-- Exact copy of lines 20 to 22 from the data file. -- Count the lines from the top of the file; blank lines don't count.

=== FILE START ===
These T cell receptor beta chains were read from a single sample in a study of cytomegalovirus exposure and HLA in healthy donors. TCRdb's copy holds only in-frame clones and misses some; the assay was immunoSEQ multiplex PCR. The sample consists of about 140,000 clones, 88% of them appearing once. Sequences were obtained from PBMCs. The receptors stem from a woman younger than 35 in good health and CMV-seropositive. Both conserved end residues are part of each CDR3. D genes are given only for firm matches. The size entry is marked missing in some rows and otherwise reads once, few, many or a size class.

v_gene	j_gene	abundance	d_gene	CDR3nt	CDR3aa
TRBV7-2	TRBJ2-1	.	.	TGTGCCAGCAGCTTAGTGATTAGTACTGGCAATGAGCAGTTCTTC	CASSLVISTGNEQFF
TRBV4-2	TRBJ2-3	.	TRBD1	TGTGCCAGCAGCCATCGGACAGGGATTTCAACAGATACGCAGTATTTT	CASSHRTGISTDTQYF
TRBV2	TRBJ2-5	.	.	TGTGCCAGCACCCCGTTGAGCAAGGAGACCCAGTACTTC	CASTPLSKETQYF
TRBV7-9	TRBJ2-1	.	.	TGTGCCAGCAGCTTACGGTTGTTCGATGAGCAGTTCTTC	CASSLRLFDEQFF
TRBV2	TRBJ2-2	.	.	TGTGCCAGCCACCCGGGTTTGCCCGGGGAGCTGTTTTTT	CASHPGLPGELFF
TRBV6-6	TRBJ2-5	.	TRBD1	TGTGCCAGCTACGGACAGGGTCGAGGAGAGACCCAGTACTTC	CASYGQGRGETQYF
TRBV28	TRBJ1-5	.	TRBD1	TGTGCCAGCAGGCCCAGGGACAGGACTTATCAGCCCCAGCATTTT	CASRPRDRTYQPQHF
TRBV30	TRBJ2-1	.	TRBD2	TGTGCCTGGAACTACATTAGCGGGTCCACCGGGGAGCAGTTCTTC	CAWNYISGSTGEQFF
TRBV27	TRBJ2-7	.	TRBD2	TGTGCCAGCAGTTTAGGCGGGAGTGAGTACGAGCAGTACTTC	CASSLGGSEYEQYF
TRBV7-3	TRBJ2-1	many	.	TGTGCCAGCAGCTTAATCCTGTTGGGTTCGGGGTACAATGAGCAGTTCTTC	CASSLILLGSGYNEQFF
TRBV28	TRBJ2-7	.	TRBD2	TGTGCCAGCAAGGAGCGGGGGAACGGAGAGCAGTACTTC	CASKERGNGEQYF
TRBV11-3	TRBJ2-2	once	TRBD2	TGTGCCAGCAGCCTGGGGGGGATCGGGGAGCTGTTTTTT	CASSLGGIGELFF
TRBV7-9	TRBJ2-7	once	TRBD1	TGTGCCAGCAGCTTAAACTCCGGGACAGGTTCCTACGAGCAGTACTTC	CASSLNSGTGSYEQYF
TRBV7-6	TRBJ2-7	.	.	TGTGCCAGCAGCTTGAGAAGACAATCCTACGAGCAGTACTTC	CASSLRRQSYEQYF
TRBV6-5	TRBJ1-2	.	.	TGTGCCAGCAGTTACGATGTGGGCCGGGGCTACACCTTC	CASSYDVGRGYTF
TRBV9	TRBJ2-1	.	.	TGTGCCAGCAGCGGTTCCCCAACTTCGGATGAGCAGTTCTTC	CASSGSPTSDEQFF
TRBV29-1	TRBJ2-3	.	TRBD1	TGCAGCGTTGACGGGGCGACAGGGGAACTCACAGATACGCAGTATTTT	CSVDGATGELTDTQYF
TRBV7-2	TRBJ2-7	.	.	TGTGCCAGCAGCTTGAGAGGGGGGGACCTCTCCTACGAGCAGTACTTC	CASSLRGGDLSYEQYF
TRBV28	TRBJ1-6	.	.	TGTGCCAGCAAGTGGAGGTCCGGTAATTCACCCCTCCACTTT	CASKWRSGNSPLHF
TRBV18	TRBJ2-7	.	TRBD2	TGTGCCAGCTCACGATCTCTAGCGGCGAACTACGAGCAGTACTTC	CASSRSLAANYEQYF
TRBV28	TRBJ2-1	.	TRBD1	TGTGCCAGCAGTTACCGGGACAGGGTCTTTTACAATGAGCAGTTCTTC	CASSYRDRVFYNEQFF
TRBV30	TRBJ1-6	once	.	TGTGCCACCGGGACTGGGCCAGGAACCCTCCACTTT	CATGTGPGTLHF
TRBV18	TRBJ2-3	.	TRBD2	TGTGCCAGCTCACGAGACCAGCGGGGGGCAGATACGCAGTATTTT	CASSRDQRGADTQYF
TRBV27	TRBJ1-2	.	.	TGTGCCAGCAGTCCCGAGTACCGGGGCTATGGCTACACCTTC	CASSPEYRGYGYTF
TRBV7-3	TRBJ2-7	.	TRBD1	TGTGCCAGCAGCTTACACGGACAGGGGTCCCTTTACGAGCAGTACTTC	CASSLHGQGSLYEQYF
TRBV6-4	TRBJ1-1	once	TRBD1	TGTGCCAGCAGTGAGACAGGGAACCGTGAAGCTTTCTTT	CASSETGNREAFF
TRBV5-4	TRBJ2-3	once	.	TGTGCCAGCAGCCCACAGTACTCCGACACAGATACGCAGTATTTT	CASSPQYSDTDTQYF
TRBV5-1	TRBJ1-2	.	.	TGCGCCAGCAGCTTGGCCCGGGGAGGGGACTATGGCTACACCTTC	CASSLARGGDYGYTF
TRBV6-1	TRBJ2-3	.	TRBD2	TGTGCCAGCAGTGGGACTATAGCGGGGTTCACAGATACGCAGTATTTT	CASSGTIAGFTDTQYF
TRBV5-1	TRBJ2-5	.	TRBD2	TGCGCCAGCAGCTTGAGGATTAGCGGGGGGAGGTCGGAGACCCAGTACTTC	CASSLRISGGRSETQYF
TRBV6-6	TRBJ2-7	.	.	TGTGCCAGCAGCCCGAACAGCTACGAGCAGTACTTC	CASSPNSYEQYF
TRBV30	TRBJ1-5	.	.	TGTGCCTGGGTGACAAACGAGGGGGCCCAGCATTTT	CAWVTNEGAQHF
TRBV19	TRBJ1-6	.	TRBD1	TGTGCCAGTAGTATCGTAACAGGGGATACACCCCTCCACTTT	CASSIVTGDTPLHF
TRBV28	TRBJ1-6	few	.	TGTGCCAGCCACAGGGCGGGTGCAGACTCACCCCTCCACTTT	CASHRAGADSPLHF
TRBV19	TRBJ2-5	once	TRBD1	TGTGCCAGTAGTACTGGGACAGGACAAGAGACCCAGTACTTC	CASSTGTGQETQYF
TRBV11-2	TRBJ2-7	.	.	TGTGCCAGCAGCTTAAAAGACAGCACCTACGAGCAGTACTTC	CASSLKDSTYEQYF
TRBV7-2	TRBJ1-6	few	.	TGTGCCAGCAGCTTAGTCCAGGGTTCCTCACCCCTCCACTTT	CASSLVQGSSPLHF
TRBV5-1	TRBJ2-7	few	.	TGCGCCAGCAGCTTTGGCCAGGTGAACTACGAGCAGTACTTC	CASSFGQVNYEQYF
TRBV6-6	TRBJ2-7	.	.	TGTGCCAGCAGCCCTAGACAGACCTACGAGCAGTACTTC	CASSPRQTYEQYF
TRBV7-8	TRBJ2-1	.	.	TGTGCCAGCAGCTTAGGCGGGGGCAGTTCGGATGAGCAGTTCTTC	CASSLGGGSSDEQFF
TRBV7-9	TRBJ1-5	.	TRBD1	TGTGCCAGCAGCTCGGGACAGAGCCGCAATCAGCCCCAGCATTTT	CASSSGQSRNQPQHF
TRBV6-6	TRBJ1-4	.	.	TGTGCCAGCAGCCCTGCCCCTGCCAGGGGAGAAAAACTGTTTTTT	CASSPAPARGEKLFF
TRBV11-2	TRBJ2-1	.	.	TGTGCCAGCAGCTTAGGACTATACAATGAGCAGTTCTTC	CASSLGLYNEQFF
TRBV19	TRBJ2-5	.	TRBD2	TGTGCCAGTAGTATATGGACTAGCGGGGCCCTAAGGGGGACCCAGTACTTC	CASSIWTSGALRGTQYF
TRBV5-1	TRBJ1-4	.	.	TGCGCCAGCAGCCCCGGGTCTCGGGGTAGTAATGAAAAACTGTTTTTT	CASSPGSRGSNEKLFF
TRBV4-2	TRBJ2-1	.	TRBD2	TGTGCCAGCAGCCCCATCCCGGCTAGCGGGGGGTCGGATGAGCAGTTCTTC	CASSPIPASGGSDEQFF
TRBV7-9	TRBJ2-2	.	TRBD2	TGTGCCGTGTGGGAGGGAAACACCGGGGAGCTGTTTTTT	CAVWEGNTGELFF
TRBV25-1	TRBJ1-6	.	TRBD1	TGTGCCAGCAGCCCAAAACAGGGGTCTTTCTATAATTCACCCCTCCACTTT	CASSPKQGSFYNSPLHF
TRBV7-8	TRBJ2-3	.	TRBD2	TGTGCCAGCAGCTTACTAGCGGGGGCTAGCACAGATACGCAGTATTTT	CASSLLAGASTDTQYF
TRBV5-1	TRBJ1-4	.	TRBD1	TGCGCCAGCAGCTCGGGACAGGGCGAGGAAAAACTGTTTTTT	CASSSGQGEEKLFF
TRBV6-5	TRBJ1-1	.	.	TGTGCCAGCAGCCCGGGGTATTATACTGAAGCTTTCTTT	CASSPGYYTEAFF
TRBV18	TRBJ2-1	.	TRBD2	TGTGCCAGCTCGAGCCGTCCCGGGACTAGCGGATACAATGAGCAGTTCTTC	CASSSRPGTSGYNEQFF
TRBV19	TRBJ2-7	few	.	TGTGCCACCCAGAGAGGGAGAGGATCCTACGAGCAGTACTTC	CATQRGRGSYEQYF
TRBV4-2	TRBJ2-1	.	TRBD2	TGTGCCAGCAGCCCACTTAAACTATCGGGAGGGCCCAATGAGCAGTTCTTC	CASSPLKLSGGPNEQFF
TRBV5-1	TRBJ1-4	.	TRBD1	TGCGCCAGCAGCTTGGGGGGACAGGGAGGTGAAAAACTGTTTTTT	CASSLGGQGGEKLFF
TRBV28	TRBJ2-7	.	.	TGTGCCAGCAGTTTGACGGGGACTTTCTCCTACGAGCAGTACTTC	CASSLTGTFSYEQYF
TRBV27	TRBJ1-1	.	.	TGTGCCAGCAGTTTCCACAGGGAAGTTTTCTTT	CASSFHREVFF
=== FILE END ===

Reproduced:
TRBV7-2	TRBJ2-7	.	.	TGTGCCAGCAGCTTGAGAGGGGGGGACCTCTCCTACGAGCAGTACTTC	CASSLRGGDLSYEQYF
TRBV28	TRBJ1-6	.	.	TGTGCCAGCAAGTGGAGGTCCGGTAATTCACCCCTCCACTTT	CASKWRSGNSPLHF
TRBV18	TRBJ2-7	.	TRBD2	TGTGCCAGCTCACGATCTCTAGCGGCGAACTACGAGCAGTACTTC	CASSRSLAANYEQYF